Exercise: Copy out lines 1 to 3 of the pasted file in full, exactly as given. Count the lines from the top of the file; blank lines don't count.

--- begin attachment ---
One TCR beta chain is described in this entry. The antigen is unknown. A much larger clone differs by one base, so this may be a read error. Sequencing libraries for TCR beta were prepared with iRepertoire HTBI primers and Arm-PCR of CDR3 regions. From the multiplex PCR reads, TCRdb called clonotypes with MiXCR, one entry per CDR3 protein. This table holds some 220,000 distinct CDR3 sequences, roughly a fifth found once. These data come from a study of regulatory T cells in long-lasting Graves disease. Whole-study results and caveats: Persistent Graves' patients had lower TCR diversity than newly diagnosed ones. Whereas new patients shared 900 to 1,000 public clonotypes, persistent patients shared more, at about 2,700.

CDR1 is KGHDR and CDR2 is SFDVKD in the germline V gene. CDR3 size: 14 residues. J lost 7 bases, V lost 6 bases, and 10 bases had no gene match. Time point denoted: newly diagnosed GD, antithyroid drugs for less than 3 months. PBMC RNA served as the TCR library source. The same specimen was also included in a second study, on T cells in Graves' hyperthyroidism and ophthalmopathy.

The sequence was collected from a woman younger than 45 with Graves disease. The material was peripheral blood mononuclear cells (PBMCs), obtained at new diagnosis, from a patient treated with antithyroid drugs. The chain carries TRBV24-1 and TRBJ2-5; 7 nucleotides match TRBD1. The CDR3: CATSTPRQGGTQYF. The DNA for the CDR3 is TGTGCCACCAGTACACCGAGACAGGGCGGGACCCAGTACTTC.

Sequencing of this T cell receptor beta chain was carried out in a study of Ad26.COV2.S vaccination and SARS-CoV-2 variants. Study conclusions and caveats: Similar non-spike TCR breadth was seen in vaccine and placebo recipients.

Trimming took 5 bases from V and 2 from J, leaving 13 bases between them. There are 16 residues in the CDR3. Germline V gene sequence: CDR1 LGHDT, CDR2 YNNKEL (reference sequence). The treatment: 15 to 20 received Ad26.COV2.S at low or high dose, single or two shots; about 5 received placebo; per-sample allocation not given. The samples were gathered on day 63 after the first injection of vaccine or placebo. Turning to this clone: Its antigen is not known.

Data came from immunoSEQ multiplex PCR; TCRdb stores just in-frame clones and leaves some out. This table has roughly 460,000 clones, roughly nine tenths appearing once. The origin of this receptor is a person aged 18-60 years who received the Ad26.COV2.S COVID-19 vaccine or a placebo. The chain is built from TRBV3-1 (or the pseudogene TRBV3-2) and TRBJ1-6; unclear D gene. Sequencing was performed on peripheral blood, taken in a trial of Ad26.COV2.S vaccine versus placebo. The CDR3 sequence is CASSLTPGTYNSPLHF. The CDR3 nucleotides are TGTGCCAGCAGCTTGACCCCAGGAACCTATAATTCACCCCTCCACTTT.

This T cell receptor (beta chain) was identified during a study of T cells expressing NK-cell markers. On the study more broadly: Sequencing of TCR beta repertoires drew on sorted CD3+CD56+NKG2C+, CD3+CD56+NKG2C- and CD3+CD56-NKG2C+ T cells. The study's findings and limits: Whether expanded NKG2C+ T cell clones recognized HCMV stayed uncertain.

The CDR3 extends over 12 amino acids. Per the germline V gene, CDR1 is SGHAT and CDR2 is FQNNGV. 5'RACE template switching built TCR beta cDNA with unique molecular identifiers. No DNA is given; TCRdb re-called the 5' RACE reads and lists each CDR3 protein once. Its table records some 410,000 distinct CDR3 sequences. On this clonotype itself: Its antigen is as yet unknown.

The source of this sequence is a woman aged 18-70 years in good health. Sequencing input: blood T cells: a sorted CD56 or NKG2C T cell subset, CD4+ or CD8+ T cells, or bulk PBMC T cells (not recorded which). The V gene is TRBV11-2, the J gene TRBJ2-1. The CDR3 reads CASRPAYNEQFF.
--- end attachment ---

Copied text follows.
One TCR beta chain is described in this entry. The antigen is unknown. A much larger clone differs by one base, so this may be a read error. Sequencing libraries for TCR beta were prepared with iRepertoire HTBI primers and Arm-PCR of CDR3 regions. From the multiplex PCR reads, TCRdb called clonotypes with MiXCR, one entry per CDR3 protein. This table holds some 220,000 distinct CDR3 sequences, roughly a fifth found once. These data come from a study of regulatory T cells in long-lasting Graves disease. Whole-study results and caveats: Persistent Graves' patients had lower TCR diversity than newly diagnosed ones. Whereas new patients shared 900 to 1,000 public clonotypes, persistent patients shared more, at about 2,700.

CDR1 is KGHDR and CDR2 is SFDVKD in the germline V gene. CDR3 size: 14 residues. J lost 7 bases, V lost 6 bases, and 10 bases had no gene match. Time point denoted: newly diagnosed GD, antithyroid drugs for less than 3 months. PBMC RNA served as the TCR library source. The same specimen was also included in a second study, on T cells in Graves' hyperthyroidism and ophthalmopathy.

The sequence was collected from a woman younger than 45 with Graves disease. The material was peripheral blood mononuclear cells (PBMCs), obtained at new diagnosis, from a patient treated with antithyroid drugs. The chain carries TRBV24-1 and TRBJ2-5; 7 nucleotides match TRBD1. The CDR3: CATSTPRQGGTQYF. The DNA for the CDR3 is TGTGCCACCAGTACACCGAGACAGGGCGGGACCCAGTACTTC.